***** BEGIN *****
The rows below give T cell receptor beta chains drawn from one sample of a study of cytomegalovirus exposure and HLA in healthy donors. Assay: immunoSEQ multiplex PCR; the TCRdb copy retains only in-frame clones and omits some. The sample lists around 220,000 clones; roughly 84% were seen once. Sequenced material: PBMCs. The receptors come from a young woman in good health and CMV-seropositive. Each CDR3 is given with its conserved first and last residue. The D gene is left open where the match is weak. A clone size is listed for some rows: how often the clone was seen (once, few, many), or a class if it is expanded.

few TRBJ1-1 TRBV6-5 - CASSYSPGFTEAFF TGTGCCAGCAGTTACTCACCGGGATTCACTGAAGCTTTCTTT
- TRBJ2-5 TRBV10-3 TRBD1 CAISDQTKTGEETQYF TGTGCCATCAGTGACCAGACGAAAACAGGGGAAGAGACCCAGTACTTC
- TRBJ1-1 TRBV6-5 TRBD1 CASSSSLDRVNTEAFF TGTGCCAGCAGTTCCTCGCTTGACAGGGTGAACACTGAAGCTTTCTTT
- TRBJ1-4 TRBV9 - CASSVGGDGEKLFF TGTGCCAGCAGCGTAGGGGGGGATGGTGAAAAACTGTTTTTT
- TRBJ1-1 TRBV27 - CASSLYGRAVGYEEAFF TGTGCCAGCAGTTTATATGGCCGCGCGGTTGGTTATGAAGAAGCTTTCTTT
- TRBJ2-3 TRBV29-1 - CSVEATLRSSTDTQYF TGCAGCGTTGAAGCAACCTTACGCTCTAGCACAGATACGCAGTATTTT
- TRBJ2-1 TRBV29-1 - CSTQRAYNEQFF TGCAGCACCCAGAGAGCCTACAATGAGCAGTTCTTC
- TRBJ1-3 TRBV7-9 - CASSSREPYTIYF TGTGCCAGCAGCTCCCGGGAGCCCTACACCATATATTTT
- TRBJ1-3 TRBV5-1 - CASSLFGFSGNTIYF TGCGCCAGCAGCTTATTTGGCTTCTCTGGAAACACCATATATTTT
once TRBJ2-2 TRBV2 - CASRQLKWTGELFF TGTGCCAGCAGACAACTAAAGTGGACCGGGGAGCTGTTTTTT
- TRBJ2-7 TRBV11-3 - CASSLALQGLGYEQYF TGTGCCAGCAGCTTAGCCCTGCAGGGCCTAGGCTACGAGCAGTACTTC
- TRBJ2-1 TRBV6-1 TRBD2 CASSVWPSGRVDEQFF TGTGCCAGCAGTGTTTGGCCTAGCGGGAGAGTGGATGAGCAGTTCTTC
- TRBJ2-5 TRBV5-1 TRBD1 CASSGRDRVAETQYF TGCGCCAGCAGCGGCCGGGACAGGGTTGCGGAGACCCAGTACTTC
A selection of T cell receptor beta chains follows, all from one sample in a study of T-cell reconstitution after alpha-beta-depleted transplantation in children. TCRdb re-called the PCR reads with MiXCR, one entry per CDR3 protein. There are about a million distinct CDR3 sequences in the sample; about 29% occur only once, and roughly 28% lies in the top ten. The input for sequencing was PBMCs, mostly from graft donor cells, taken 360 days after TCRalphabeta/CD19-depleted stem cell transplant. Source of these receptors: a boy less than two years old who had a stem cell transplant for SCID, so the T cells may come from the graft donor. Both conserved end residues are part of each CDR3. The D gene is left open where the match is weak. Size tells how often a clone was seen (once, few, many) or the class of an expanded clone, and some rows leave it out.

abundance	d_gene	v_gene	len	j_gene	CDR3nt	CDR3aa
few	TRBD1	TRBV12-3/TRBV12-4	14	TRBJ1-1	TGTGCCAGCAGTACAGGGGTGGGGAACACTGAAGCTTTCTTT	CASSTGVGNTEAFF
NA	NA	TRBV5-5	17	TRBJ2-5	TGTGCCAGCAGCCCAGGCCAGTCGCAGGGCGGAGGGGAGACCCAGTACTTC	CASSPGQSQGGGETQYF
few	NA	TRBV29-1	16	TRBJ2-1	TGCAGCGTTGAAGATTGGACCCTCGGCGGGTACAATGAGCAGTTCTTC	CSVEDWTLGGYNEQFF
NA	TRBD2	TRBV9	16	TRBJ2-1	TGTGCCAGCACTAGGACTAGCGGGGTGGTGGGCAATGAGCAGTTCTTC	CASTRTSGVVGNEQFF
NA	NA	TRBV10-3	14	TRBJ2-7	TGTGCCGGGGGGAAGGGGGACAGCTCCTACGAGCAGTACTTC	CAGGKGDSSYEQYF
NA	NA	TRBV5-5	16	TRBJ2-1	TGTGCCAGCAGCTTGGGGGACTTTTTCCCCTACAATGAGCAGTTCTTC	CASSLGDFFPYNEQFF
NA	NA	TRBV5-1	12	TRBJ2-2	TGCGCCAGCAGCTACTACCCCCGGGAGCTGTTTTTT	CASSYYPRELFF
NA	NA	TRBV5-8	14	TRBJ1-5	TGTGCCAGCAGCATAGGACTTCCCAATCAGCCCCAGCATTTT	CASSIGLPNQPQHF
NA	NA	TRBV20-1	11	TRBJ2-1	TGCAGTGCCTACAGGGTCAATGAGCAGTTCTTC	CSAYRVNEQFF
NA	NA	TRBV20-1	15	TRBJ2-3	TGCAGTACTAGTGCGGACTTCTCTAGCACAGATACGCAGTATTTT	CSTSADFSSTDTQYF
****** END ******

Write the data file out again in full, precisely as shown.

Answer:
The rows below give T cell receptor beta chains drawn from one sample of a study of cytomegalovirus exposure and HLA in healthy donors. Assay: immunoSEQ multiplex PCR; the TCRdb copy retains only in-frame clones and omits some. The sample lists around 220,000 clones; roughly 84% were seen once. Sequenced material: PBMCs. The receptors come from a young woman in good health and CMV-seropositive. Each CDR3 is given with its conserved first and last residue. The D gene is left open where the match is weak. A clone size is listed for some rows: how often the clone was seen (once, few, many), or a class if it is expanded.

few TRBJ1-1 TRBV6-5 - CASSYSPGFTEAFF TGTGCCAGCAGTTACTCACCGGGATTCACTGAAGCTTTCTTT
- TRBJ2-5 TRBV10-3 TRBD1 CAISDQTKTGEETQYF TGTGCCATCAGTGACCAGACGAAAACAGGGGAAGAGACCCAGTACTTC
- TRBJ1-1 TRBV6-5 TRBD1 CASSSSLDRVNTEAFF TGTGCCAGCAGTTCCTCGCTTGACAGGGTGAACACTGAAGCTTTCTTT
- TRBJ1-4 TRBV9 - CASSVGGDGEKLFF TGTGCCAGCAGCGTAGGGGGGGATGGTGAAAAACTGTTTTTT
- TRBJ1-1 TRBV27 - CASSLYGRAVGYEEAFF TGTGCCAGCAGTTTATATGGCCGCGCGGTTGGTTATGAAGAAGCTTTCTTT
- TRBJ2-3 TRBV29-1 - CSVEATLRSSTDTQYF TGCAGCGTTGAAGCAACCTTACGCTCTAGCACAGATACGCAGTATTTT
- TRBJ2-1 TRBV29-1 - CSTQRAYNEQFF TGCAGCACCCAGAGAGCCTACAATGAGCAGTTCTTC
- TRBJ1-3 TRBV7-9 - CASSSREPYTIYF TGTGCCAGCAGCTCCCGGGAGCCCTACACCATATATTTT
- TRBJ1-3 TRBV5-1 - CASSLFGFSGNTIYF TGCGCCAGCAGCTTATTTGGCTTCTCTGGAAACACCATATATTTT
once TRBJ2-2 TRBV2 - CASRQLKWTGELFF TGTGCCAGCAGACAACTAAAGTGGACCGGGGAGCTGTTTTTT
- TRBJ2-7 TRBV11-3 - CASSLALQGLGYEQYF TGTGCCAGCAGCTTAGCCCTGCAGGGCCTAGGCTACGAGCAGTACTTC
- TRBJ2-1 TRBV6-1 TRBD2 CASSVWPSGRVDEQFF TGTGCCAGCAGTGTTTGGCCTAGCGGGAGAGTGGATGAGCAGTTCTTC
- TRBJ2-5 TRBV5-1 TRBD1 CASSGRDRVAETQYF TGCGCCAGCAGCGGCCGGGACAGGGTTGCGGAGACCCAGTACTTC
A selection of T cell receptor beta chains follows, all from one sample in a study of T-cell reconstitution after alpha-beta-depleted transplantation in children. TCRdb re-called the PCR reads with MiXCR, one entry per CDR3 protein. There are about a million distinct CDR3 sequences in the sample; about 29% occur only once, and roughly 28% lies in the top ten. The input for sequencing was PBMCs, mostly from graft donor cells, taken 360 days after TCRalphabeta/CD19-depleted stem cell transplant. Source of these receptors: a boy less than two years old who had a stem cell transplant for SCID, so the T cells may come from the graft donor. Both conserved end residues are part of each CDR3. The D gene is left open where the match is weak. Size tells how often a clone was seen (once, few, many) or the class of an expanded clone, and some rows leave it out.

abundance	d_gene	v_gene	len	j_gene	CDR3nt	CDR3aa
few	TRBD1	TRBV12-3/TRBV12-4	14	TRBJ1-1	TGTGCCAGCAGTACAGGGGTGGGGAACACTGAAGCTTTCTTT	CASSTGVGNTEAFF
NA	NA	TRBV5-5	17	TRBJ2-5	TGTGCCAGCAGCCCAGGCCAGTCGCAGGGCGGAGGGGAGACCCAGTACTTC	CASSPGQSQGGGETQYF
few	NA	TRBV29-1	16	TRBJ2-1	TGCAGCGTTGAAGATTGGACCCTCGGCGGGTACAATGAGCAGTTCTTC	CSVEDWTLGGYNEQFF
NA	TRBD2	TRBV9	16	TRBJ2-1	TGTGCCAGCACTAGGACTAGCGGGGTGGTGGGCAATGAGCAGTTCTTC	CASTRTSGVVGNEQFF
NA	NA	TRBV10-3	14	TRBJ2-7	TGTGCCGGGGGGAAGGGGGACAGCTCCTACGAGCAGTACTTC	CAGGKGDSSYEQYF
NA	NA	TRBV5-5	16	TRBJ2-1	TGTGCCAGCAGCTTGGGGGACTTTTTCCCCTACAATGAGCAGTTCTTC	CASSLGDFFPYNEQFF
NA	NA	TRBV5-1	12	TRBJ2-2	TGCGCCAGCAGCTACTACCCCCGGGAGCTGTTTTTT	CASSYYPRELFF
NA	NA	TRBV5-8	14	TRBJ1-5	TGTGCCAGCAGCATAGGACTTCCCAATCAGCCCCAGCATTTT	CASSIGLPNQPQHF
NA	NA	TRBV20-1	11	TRBJ2-1	TGCAGTGCCTACAGGGTCAATGAGCAGTTCTTC	CSAYRVNEQFF
NA	NA	TRBV20-1	15	TRBJ2-3	TGCAGTACTAGTGCGGACTTCTCTAGCACAGATACGCAGTATTTT	CSTSADFSSTDTQYF